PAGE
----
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Discussion Starter · #7 ·
That’s why I just throw a polydat trigger shoe only on my Glocks. I just don’t like the oem shoe but everything else is good to go imo. Keep oem reliability, barely reduce the weight with a much more comfortable to me shoe.
I sold my Poly Dat. It just wasn’t for me. However it was 100x more comfortable than the serrated OEM shoe. What’s nice about the poly dat is that they provide a trigger bar, though only cursorily polished. But to be honest I like the JG smooth oem shoe better. However the JG flat face shoe is my overall favorite. But with my new data I will want to train with one of the heavier striker springs. Though the #5 and OEM were similar I found the OEM spring more of a wrestling match getting on and off the striker.
 
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I sold my Poly Dat. It just wasn’t for me. However it was 100x more comfortable than the serrated OEM shoe. What’s nice about the poly dat is that they provide a trigger bar, though only cursorily polished. But to be honest I like the JG smooth oem shoe better. However the JG flat face shoe is my overall favorite. But with my new data I will want to train with one of the heavier striker springs. Though the #5 and OEM were similar I found the OEM spring more of a wrestling match getting on and off the striker.
I’ve been waiting for the flat face shoe and combat trigger bar from JG to come back in stock for a few months now. I’d like to get it just to have a trigger shoe from a guy I know has thoroughly tested drop safety.
 

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Did you use the same bar for both shoes?
If you just want the shoe and not the hassle of swapping them over to your stock bar, polydat and JG both provide OEM (but polished) trigger bars. Making swapping the shoes out a quick and simply process.
 

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If you just want the shoe and not the hassle of swapping them over to your stock bar, polydat and JG both provide OEM (but polished) trigger bars. Making swapping the shoes out a quick and simply process.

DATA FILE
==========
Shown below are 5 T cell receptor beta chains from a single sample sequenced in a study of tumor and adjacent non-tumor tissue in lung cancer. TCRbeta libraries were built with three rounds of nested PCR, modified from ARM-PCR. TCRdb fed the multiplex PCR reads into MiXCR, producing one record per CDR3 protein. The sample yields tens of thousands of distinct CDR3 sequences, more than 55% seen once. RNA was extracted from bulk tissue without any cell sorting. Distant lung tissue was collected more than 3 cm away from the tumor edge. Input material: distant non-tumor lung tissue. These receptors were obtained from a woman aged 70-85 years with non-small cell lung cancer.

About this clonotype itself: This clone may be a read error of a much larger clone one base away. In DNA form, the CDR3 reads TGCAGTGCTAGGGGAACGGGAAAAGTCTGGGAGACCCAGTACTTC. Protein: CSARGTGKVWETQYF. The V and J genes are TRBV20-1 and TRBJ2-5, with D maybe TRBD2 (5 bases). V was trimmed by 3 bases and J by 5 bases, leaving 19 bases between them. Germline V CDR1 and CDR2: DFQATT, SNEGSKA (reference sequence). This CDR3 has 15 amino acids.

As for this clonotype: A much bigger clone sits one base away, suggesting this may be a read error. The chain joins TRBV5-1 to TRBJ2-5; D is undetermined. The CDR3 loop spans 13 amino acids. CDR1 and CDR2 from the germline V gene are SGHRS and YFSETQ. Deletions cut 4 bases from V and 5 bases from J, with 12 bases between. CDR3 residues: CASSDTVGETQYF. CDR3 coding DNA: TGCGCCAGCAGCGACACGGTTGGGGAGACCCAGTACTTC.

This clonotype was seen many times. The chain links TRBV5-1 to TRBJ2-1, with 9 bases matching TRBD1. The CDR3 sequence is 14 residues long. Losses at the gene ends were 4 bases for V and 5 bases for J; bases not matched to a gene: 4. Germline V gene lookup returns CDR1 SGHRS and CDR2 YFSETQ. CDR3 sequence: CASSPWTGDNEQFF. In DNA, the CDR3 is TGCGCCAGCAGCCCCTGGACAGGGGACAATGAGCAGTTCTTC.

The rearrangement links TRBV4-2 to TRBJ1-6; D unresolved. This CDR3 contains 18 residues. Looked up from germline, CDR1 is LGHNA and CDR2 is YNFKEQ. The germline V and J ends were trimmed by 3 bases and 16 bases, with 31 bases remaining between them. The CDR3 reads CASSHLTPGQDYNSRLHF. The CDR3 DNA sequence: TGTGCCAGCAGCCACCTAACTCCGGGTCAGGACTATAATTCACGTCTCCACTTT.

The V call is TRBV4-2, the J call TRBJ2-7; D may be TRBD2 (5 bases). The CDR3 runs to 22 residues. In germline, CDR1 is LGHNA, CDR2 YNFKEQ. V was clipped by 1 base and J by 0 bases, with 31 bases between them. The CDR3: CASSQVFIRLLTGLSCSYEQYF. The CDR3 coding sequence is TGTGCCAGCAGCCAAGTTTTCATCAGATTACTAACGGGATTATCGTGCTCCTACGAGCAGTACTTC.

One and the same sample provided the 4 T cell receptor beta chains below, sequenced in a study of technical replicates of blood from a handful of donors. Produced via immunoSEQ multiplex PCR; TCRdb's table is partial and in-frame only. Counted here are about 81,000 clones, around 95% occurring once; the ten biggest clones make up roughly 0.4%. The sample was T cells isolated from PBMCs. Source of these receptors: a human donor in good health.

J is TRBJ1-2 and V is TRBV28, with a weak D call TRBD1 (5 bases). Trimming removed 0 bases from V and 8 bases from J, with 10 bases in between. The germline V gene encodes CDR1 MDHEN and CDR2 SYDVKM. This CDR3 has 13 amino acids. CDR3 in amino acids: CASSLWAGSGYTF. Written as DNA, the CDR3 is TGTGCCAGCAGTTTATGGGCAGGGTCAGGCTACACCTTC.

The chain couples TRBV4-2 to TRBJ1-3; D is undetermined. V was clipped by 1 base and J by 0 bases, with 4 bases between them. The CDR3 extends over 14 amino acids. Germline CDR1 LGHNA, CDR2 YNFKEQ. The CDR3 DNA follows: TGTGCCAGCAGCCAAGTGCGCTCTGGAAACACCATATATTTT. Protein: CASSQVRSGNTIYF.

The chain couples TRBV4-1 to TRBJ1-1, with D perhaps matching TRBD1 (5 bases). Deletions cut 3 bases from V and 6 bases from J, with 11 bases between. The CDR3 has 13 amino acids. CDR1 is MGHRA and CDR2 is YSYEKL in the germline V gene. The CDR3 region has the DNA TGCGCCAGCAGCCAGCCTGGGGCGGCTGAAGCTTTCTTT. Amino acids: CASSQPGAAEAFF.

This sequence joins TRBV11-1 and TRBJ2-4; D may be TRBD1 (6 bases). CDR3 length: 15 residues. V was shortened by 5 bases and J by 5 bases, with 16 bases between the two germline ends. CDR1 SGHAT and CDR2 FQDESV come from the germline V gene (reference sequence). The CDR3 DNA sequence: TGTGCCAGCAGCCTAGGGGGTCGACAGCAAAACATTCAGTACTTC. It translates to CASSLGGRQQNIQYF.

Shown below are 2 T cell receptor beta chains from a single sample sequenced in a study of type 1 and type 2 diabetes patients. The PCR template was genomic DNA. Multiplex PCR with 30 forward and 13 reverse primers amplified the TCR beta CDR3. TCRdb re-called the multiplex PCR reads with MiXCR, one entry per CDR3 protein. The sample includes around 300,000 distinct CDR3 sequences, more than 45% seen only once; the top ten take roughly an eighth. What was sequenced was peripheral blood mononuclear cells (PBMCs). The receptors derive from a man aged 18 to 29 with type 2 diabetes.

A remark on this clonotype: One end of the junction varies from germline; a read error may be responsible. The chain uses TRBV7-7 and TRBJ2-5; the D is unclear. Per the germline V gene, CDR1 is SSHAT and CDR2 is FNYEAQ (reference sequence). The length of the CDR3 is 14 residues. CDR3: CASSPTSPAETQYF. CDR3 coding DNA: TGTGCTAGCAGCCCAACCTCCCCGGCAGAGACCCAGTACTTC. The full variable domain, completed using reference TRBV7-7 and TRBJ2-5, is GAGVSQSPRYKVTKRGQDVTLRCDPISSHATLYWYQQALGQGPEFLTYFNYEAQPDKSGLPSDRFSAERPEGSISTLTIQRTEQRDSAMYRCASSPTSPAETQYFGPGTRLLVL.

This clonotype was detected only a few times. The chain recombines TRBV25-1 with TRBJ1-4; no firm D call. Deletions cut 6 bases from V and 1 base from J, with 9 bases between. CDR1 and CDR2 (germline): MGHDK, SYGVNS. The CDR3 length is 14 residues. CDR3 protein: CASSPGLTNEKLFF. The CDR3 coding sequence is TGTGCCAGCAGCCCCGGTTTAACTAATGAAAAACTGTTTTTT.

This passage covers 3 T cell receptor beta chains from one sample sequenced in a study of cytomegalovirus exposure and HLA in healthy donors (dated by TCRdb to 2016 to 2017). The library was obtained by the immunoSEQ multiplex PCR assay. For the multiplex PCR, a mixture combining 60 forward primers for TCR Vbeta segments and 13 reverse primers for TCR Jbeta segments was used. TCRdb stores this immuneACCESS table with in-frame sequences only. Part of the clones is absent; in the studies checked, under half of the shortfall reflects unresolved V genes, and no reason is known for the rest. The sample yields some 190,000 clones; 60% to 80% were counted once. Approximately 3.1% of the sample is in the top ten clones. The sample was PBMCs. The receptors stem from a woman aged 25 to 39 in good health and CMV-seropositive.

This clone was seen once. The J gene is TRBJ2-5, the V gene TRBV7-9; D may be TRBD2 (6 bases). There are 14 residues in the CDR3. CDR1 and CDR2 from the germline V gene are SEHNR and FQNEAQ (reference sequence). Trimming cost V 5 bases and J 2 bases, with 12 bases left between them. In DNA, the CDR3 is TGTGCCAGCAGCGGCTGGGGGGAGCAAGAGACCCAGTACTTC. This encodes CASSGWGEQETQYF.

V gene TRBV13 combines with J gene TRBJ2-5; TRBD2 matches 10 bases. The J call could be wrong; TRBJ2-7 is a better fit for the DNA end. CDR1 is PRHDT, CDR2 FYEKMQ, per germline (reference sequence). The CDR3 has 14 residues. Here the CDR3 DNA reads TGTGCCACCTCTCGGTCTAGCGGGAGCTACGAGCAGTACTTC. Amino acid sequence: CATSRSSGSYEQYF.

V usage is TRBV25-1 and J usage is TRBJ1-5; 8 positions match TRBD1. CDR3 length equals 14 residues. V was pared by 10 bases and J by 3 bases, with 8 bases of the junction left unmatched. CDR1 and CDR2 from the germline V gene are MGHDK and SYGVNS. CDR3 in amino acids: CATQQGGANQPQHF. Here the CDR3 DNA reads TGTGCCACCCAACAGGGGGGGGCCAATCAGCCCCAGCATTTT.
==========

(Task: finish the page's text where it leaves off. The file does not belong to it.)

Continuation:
I was asking about the bar because the only way for this test to hold water, is to use the same bar for both shoes. Different bars will yield different results.
 

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Discussion Starter · #13 · (Edited)
I’ve been waiting for the flat face shoe and combat trigger bar from JG to come back in stock for a few months now. I’d like to get it just to have a trigger shoe from a guy I know has thoroughly tested drop safety.
If the shoe is in stock get that and cannibalize the one from the OEM shoe. Glock is not shipping parts to anyone these days and using everything for their own production. The pins can be knocked out of the OEM shoe without destroying the shoe itself and the JG flat face shoe uses screws to attach the bar. FWIW I have an OEM bar and one that JG sent me. To be honest I cannot see a difference in the geometry. I have the OEM bar on the flat face shoe and the one JG sent on his smooth face shoe. The only difference I can see is that the striker lug sits a little deeper on the JG bar, but I don't think that's anything that Johnny's done to it as he would have had to have my gun to know how to adjust it. I'm sure it's just one of Glocks wide windows of precision that allows the difference to exist. If I were recommending the flat face shoe to a friend I'd tell them to save the $50 for his trigger bar. One of the mods he used to make to the bar was to re-shape the vertical extension (that contacts the plunger safety) but he told me he doesn't do that any more. I didn't see any difference of the radius of the birds beak, so other than polishing I don't see anything that I can spot visually.

I was asking about the bar because the only way for this test to hold water, is to use the same bar for both shoes. Different bars will yield different results.
@Para-bellum "Ah okay, yes you’re right. ESP because the bars come polished. " While I wouldn't expect you to assume I polished the OEM bar, but I did. And while I don't have "7 wheels", smooth is smooth. I manually removed all the burrs with 1000 grit paper and when I could no longer feel any sign of burrs or striations I then polished it with a felt wheel and Flitz polish. The JG bar is no smoother than the one that I polished.